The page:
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The force has a commitment to becoming more open and transparent. Part of this is being better at sharing and engaging on some of the powers that our police officers use to keep people safe, and that includes Stop and Search.
We believe that greater scrutiny will further ensure that our use of these is right and proper.
What are we searching for?
Eastleigh is currently actively targeted by around nine county lines drugs networks who are looking to take a foothold. This can lead to associated violence, the most vulnerable of society being targeted and have a serious impact on local communities.
Countering Drug Related Harm is one of our districts key priorities.
This is reflected in our searches, with 100 of the 147 conducted being done so where there was suspicion of drugs being present. We have also carried out 17 searches for offensive weapons.
Is our use of stop and search in Eastleigh proportionate?
In the last quarter, our data shows a black person is 6.3 times more likely to be stopped than a white person, while a person of mixed race was 2.6 times more likely.
This is calculated using population data from the 2021 Census. Ove this period, officers in Eastleigh stopped five black people, of a variety of ages. Three of these being attributable to county lines and have resulted in two people being found in possession of a large quantity of Class A drugs, as well as a female found in possession of stolen clothing.
Within the constabulary, stop and search is scrutinised by line managers and local Inspectors, to ensure we are using it lawfully and proportionately, as well as looking to make sure it remains the most suitable police power to use. In one case in the last quarter, this review has led to us considering alternative tactics to investigate a high risk perpetrator having reflected on our use of this power.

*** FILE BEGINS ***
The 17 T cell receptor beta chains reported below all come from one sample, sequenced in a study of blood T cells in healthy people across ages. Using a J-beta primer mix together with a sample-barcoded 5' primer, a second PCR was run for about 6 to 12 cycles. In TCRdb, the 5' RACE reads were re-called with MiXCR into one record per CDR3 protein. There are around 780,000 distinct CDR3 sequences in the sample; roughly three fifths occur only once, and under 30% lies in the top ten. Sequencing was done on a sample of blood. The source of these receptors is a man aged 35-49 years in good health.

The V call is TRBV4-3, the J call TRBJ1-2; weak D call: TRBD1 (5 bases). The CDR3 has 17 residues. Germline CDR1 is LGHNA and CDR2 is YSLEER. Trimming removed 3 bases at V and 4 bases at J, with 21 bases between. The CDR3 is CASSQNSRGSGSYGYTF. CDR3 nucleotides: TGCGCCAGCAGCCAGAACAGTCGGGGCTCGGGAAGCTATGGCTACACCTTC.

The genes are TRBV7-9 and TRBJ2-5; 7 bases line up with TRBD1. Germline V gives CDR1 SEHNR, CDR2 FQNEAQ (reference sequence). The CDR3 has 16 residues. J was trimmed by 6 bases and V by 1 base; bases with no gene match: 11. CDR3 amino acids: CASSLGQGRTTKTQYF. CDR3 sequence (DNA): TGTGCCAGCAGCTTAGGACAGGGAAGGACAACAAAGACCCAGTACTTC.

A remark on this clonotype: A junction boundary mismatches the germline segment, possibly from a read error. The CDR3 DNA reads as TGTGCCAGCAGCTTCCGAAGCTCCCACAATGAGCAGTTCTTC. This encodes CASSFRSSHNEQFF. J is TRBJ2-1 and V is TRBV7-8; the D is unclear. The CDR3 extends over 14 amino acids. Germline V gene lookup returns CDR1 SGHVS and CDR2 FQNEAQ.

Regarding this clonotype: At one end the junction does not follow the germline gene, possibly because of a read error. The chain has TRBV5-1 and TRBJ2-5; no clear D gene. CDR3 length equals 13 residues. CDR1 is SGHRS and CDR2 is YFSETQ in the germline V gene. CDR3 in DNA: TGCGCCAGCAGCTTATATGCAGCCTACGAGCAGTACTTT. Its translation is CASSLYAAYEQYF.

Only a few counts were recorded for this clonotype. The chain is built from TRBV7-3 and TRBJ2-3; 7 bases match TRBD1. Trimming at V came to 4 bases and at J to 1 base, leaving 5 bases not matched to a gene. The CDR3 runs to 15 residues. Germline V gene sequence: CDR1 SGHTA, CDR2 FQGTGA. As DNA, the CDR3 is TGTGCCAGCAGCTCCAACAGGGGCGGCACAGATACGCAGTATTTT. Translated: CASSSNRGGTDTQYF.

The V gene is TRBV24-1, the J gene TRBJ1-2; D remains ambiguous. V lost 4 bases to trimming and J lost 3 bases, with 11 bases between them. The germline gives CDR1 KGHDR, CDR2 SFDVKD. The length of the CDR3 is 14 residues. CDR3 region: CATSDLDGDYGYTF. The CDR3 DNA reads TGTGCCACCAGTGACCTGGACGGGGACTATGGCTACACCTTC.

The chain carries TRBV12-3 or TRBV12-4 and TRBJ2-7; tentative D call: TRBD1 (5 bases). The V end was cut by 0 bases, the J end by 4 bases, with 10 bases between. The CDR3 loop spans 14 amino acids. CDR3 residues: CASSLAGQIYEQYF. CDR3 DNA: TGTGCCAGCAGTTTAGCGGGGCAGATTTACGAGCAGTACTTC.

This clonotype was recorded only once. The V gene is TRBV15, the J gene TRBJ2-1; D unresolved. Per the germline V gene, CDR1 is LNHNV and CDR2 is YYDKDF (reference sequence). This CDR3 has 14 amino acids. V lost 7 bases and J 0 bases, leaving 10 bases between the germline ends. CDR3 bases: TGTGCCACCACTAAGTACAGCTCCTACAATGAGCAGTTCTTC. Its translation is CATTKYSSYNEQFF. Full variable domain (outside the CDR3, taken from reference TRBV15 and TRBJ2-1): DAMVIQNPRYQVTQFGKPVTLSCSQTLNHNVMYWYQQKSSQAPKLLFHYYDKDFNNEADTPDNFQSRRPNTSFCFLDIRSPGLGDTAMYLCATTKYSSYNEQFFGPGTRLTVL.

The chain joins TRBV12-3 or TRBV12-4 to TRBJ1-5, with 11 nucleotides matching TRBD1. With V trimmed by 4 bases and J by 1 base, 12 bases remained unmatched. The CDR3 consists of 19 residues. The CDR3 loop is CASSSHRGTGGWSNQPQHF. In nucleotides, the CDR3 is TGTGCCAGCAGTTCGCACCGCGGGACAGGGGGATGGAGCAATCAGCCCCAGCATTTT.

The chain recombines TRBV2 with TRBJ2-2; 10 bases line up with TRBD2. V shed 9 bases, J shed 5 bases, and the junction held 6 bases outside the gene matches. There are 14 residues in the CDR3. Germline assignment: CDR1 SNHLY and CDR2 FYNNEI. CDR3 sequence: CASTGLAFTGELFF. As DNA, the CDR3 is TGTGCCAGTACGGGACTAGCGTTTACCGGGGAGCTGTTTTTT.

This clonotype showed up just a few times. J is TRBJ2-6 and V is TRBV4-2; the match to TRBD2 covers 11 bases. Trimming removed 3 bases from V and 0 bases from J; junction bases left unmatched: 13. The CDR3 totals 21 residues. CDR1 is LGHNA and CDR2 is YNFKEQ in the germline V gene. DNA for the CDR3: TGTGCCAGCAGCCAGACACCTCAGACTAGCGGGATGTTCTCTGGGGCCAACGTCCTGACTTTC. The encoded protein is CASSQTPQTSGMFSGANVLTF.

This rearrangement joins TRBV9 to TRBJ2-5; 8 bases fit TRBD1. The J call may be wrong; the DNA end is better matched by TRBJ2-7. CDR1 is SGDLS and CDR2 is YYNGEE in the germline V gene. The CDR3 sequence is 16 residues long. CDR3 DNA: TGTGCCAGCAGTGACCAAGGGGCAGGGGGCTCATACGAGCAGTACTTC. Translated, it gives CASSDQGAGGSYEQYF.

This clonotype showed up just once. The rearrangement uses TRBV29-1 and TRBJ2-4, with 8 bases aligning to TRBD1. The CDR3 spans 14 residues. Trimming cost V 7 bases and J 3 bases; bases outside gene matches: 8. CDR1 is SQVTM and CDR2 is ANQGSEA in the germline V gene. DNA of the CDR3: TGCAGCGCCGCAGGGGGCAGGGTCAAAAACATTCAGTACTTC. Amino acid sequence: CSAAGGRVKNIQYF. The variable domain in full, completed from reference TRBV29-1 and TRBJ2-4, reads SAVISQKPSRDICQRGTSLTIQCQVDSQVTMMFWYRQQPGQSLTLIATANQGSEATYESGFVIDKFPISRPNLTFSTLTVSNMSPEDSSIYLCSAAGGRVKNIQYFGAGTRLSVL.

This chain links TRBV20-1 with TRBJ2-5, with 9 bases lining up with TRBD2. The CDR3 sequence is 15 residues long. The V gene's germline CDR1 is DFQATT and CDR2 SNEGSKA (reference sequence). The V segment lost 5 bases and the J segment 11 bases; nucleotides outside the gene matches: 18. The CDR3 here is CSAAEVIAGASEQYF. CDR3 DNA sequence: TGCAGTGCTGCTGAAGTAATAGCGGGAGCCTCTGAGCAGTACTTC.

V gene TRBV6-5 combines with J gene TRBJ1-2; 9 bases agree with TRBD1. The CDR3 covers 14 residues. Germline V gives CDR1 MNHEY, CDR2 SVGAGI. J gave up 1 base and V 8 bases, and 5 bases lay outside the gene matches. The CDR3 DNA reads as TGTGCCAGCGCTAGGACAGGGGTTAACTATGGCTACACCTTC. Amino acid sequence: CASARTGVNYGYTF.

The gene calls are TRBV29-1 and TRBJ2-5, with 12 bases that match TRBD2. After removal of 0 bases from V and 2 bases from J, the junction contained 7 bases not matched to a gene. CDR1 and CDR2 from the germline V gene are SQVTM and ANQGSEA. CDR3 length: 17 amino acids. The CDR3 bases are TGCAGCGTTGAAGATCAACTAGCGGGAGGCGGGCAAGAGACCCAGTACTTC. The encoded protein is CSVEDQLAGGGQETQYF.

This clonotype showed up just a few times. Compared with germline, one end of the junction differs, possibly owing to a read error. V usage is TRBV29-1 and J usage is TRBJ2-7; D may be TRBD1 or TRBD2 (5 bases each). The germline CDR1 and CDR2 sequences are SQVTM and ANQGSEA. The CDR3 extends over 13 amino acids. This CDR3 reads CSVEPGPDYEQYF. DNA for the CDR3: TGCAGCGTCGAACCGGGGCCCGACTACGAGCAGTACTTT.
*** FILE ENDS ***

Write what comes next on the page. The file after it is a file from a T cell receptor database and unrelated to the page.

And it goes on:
We know that some families who have lost loved ones to violence and drug related harm advocate police searches but we also know many people have concerns about whether policing powers are used fairly. As a force we know that it helps us to keep people safe and spend considerable time scrutinising how it is used. But, we also recognise that our view alone is not enough.
We need views from others so we are doing far more engagement than we did previously. Scrutiny involving our Independent Advisory Groups (made up of members of the public) is therefore part of our approach, and we would encourage people all of our communities to get involved in these groups. We also want to hear more views on Stop and Search. Follow us on Facebook if you’d like to take part in discussions about policing in your local area.
Where can I find more information about Stop & Search in Eastleigh?
You can see more about the numbers by looking at the infographic, below. We have also provided the same data in a different format if that is easier for you.
The current district priorities for Eastleigh are: